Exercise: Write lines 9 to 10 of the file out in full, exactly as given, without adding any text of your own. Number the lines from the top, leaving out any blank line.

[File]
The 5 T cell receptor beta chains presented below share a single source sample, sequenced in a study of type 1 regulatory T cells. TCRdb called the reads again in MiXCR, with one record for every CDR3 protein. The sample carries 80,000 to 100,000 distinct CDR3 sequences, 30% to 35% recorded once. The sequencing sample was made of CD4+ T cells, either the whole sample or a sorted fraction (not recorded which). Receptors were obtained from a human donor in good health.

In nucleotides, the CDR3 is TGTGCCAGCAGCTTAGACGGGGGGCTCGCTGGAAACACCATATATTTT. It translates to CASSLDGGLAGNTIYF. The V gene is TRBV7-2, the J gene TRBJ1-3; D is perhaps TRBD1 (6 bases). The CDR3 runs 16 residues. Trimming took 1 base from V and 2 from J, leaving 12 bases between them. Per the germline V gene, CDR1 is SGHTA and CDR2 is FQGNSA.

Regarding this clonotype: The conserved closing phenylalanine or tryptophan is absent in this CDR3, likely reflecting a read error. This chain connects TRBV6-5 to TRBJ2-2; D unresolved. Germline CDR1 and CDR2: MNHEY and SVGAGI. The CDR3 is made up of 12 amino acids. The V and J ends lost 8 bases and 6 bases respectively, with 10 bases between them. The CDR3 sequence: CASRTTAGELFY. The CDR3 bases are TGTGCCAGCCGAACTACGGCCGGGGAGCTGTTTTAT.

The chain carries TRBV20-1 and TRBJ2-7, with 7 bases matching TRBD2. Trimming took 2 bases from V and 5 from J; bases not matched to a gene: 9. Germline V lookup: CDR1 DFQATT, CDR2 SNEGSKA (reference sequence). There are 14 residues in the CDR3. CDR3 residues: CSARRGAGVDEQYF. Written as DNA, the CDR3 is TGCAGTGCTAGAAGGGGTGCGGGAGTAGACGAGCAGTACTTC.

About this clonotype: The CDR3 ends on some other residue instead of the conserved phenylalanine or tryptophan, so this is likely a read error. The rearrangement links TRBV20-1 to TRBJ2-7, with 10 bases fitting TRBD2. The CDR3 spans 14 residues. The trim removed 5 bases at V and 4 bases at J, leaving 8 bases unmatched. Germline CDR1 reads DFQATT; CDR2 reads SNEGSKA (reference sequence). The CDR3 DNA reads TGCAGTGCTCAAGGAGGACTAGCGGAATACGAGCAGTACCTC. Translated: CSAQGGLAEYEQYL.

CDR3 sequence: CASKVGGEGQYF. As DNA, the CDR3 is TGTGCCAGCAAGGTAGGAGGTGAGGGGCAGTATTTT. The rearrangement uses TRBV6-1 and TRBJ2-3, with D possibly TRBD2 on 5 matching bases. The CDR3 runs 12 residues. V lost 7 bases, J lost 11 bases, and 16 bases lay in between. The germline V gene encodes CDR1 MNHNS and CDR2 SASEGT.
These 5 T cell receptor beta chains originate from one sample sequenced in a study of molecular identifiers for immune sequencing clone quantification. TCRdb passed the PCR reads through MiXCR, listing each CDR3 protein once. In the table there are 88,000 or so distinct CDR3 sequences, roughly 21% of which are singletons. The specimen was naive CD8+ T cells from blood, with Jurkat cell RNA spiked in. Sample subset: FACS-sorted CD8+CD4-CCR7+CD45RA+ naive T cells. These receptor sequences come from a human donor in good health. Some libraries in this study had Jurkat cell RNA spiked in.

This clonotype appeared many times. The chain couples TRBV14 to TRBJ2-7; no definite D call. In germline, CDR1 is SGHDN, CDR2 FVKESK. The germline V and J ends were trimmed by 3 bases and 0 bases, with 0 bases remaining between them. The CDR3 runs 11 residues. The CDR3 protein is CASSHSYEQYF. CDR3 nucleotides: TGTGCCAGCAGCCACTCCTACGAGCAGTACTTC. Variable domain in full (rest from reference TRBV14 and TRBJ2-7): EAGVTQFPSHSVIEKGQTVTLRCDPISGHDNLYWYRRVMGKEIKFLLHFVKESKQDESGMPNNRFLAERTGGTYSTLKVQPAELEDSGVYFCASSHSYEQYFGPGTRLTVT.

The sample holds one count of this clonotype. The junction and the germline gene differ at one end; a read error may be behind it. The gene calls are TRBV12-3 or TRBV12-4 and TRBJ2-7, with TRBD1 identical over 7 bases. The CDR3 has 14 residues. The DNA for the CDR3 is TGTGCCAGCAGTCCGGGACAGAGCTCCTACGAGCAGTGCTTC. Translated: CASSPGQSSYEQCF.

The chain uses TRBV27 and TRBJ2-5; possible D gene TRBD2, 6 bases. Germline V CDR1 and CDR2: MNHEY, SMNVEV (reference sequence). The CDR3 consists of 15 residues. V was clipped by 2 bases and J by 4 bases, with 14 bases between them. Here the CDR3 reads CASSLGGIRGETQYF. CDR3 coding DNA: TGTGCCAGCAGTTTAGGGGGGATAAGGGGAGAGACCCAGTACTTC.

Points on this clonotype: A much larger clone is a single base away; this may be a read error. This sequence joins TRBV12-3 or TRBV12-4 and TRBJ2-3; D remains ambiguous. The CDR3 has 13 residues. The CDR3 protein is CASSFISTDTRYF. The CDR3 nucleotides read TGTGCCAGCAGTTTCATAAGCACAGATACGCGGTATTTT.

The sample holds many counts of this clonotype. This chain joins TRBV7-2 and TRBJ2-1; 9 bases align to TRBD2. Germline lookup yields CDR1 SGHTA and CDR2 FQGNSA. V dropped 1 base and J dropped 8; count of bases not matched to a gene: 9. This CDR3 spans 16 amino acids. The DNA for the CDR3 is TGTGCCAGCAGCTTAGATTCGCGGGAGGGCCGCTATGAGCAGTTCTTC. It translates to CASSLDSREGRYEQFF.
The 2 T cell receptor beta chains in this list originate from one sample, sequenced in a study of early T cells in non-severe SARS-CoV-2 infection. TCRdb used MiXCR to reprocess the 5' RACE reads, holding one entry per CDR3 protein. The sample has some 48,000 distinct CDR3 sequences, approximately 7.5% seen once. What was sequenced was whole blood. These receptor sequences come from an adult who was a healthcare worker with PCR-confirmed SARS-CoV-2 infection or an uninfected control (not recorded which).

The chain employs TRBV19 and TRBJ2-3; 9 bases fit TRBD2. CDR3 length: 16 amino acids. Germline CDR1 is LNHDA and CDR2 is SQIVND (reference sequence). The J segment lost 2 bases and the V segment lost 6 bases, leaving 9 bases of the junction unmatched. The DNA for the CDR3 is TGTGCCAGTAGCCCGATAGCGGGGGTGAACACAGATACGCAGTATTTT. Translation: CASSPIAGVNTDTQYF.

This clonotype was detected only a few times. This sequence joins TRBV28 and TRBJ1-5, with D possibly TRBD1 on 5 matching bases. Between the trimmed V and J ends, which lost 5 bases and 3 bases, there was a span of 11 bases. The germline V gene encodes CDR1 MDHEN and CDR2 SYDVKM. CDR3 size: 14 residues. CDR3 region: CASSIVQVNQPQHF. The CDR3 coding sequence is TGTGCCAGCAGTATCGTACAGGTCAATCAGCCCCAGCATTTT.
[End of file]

The sample holds one count of this clonotype. The junction and the germline gene differ at one end; a read error may be behind it. The gene calls are TRBV12-3 or TRBV12-4 and TRBJ2-7, with TRBD1 identical over 7 bases. The CDR3 has 14 residues. The DNA for the CDR3 is TGTGCCAGCAGTCCGGGACAGAGCTCCTACGAGCAGTGCTTC. Translated: CASSPGQSSYEQCF.

The chain uses TRBV27 and TRBJ2-5; possible D gene TRBD2, 6 bases. Germline V CDR1 and CDR2: MNHEY, SMNVEV (reference sequence). The CDR3 consists of 15 residues. V was clipped by 2 bases and J by 4 bases, with 14 bases between them. Here the CDR3 reads CASSLGGIRGETQYF. CDR3 coding DNA: TGTGCCAGCAGTTTAGGGGGGATAAGGGGAGAGACCCAGTACTTC.